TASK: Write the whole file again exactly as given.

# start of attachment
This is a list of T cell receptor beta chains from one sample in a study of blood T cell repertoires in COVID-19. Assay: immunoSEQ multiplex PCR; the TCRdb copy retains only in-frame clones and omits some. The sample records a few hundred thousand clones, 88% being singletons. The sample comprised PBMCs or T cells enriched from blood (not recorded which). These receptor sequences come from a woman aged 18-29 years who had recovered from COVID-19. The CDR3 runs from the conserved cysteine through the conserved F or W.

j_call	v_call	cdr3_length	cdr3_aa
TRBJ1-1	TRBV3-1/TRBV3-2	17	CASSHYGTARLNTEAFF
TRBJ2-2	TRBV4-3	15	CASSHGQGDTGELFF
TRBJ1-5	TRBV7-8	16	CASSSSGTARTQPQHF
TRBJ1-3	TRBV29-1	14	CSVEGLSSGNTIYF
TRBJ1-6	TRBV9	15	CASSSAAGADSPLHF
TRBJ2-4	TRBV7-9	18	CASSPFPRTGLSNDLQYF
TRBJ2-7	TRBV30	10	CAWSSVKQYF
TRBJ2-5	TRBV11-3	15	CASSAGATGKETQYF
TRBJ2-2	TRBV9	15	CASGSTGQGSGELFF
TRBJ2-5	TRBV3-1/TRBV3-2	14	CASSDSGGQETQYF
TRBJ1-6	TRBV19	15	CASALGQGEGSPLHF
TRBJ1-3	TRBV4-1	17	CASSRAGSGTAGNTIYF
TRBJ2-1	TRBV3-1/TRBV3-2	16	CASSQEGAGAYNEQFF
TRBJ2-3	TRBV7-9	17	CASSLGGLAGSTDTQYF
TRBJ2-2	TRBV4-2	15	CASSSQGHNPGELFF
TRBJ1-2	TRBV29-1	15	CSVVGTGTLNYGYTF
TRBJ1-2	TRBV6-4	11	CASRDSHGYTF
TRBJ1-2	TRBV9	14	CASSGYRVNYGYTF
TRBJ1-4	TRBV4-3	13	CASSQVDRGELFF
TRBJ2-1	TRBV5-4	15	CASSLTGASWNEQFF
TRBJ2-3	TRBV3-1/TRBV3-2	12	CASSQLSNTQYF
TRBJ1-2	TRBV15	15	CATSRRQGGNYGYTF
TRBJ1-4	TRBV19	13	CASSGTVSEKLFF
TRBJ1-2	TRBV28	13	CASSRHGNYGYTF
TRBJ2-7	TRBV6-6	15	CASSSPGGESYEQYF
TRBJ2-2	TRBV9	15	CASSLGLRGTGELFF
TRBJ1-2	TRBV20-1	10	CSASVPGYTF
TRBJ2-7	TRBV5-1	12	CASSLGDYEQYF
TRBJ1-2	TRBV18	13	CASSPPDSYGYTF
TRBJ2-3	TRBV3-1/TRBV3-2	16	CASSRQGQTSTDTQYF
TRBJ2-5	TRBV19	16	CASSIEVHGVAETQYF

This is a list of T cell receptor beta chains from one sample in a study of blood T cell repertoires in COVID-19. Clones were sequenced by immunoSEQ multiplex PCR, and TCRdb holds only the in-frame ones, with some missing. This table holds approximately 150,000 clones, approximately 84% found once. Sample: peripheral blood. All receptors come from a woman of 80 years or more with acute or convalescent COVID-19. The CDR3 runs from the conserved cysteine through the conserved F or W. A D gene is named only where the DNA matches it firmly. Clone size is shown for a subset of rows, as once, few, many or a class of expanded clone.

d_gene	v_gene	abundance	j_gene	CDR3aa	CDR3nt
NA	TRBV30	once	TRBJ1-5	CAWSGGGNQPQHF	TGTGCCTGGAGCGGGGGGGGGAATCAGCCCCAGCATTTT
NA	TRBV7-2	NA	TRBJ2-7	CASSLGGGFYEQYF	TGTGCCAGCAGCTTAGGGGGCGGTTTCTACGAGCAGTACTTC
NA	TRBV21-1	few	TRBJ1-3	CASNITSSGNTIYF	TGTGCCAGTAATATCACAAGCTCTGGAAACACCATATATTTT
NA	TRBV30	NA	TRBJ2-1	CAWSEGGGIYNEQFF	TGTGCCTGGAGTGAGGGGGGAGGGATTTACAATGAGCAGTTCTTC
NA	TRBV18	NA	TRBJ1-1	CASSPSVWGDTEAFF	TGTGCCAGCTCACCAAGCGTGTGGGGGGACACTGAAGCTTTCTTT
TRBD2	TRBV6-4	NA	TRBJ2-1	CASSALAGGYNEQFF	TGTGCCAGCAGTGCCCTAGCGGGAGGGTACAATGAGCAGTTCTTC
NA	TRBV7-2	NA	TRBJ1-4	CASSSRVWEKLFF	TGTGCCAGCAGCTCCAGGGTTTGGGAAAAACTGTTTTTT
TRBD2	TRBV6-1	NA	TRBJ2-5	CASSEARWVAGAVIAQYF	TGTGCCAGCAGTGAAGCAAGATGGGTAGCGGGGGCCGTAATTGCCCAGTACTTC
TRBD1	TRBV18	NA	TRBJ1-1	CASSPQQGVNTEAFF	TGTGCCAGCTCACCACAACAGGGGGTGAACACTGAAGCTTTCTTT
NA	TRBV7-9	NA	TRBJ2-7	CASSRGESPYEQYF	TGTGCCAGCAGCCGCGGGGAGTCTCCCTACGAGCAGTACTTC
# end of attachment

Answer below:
This is a list of T cell receptor beta chains from one sample in a study of blood T cell repertoires in COVID-19. Assay: immunoSEQ multiplex PCR; the TCRdb copy retains only in-frame clones and omits some. The sample records a few hundred thousand clones, 88% being singletons. The sample comprised PBMCs or T cells enriched from blood (not recorded which). These receptor sequences come from a woman aged 18-29 years who had recovered from COVID-19. The CDR3 runs from the conserved cysteine through the conserved F or W.

j_call	v_call	cdr3_length	cdr3_aa
TRBJ1-1	TRBV3-1/TRBV3-2	17	CASSHYGTARLNTEAFF
TRBJ2-2	TRBV4-3	15	CASSHGQGDTGELFF
TRBJ1-5	TRBV7-8	16	CASSSSGTARTQPQHF
TRBJ1-3	TRBV29-1	14	CSVEGLSSGNTIYF
TRBJ1-6	TRBV9	15	CASSSAAGADSPLHF
TRBJ2-4	TRBV7-9	18	CASSPFPRTGLSNDLQYF
TRBJ2-7	TRBV30	10	CAWSSVKQYF
TRBJ2-5	TRBV11-3	15	CASSAGATGKETQYF
TRBJ2-2	TRBV9	15	CASGSTGQGSGELFF
TRBJ2-5	TRBV3-1/TRBV3-2	14	CASSDSGGQETQYF
TRBJ1-6	TRBV19	15	CASALGQGEGSPLHF
TRBJ1-3	TRBV4-1	17	CASSRAGSGTAGNTIYF
TRBJ2-1	TRBV3-1/TRBV3-2	16	CASSQEGAGAYNEQFF
TRBJ2-3	TRBV7-9	17	CASSLGGLAGSTDTQYF
TRBJ2-2	TRBV4-2	15	CASSSQGHNPGELFF
TRBJ1-2	TRBV29-1	15	CSVVGTGTLNYGYTF
TRBJ1-2	TRBV6-4	11	CASRDSHGYTF
TRBJ1-2	TRBV9	14	CASSGYRVNYGYTF
TRBJ1-4	TRBV4-3	13	CASSQVDRGELFF
TRBJ2-1	TRBV5-4	15	CASSLTGASWNEQFF
TRBJ2-3	TRBV3-1/TRBV3-2	12	CASSQLSNTQYF
TRBJ1-2	TRBV15	15	CATSRRQGGNYGYTF
TRBJ1-4	TRBV19	13	CASSGTVSEKLFF
TRBJ1-2	TRBV28	13	CASSRHGNYGYTF
TRBJ2-7	TRBV6-6	15	CASSSPGGESYEQYF
TRBJ2-2	TRBV9	15	CASSLGLRGTGELFF
TRBJ1-2	TRBV20-1	10	CSASVPGYTF
TRBJ2-7	TRBV5-1	12	CASSLGDYEQYF
TRBJ1-2	TRBV18	13	CASSPPDSYGYTF
TRBJ2-3	TRBV3-1/TRBV3-2	16	CASSRQGQTSTDTQYF
TRBJ2-5	TRBV19	16	CASSIEVHGVAETQYF

This is a list of T cell receptor beta chains from one sample in a study of blood T cell repertoires in COVID-19. Clones were sequenced by immunoSEQ multiplex PCR, and TCRdb holds only the in-frame ones, with some missing. This table holds approximately 150,000 clones, approximately 84% found once. Sample: peripheral blood. All receptors come from a woman of 80 years or more with acute or convalescent COVID-19. The CDR3 runs from the conserved cysteine through the conserved F or W. A D gene is named only where the DNA matches it firmly. Clone size is shown for a subset of rows, as once, few, many or a class of expanded clone.

d_gene	v_gene	abundance	j_gene	CDR3aa	CDR3nt
NA	TRBV30	once	TRBJ1-5	CAWSGGGNQPQHF	TGTGCCTGGAGCGGGGGGGGGAATCAGCCCCAGCATTTT
NA	TRBV7-2	NA	TRBJ2-7	CASSLGGGFYEQYF	TGTGCCAGCAGCTTAGGGGGCGGTTTCTACGAGCAGTACTTC
NA	TRBV21-1	few	TRBJ1-3	CASNITSSGNTIYF	TGTGCCAGTAATATCACAAGCTCTGGAAACACCATATATTTT
NA	TRBV30	NA	TRBJ2-1	CAWSEGGGIYNEQFF	TGTGCCTGGAGTGAGGGGGGAGGGATTTACAATGAGCAGTTCTTC
NA	TRBV18	NA	TRBJ1-1	CASSPSVWGDTEAFF	TGTGCCAGCTCACCAAGCGTGTGGGGGGACACTGAAGCTTTCTTT
TRBD2	TRBV6-4	NA	TRBJ2-1	CASSALAGGYNEQFF	TGTGCCAGCAGTGCCCTAGCGGGAGGGTACAATGAGCAGTTCTTC
NA	TRBV7-2	NA	TRBJ1-4	CASSSRVWEKLFF	TGTGCCAGCAGCTCCAGGGTTTGGGAAAAACTGTTTTTT
TRBD2	TRBV6-1	NA	TRBJ2-5	CASSEARWVAGAVIAQYF	TGTGCCAGCAGTGAAGCAAGATGGGTAGCGGGGGCCGTAATTGCCCAGTACTTC
TRBD1	TRBV18	NA	TRBJ1-1	CASSPQQGVNTEAFF	TGTGCCAGCTCACCACAACAGGGGGTGAACACTGAAGCTTTCTTT
NA	TRBV7-9	NA	TRBJ2-7	CASSRGESPYEQYF	TGTGCCAGCAGCCGCGGGGAGTCTCCCTACGAGCAGTACTTC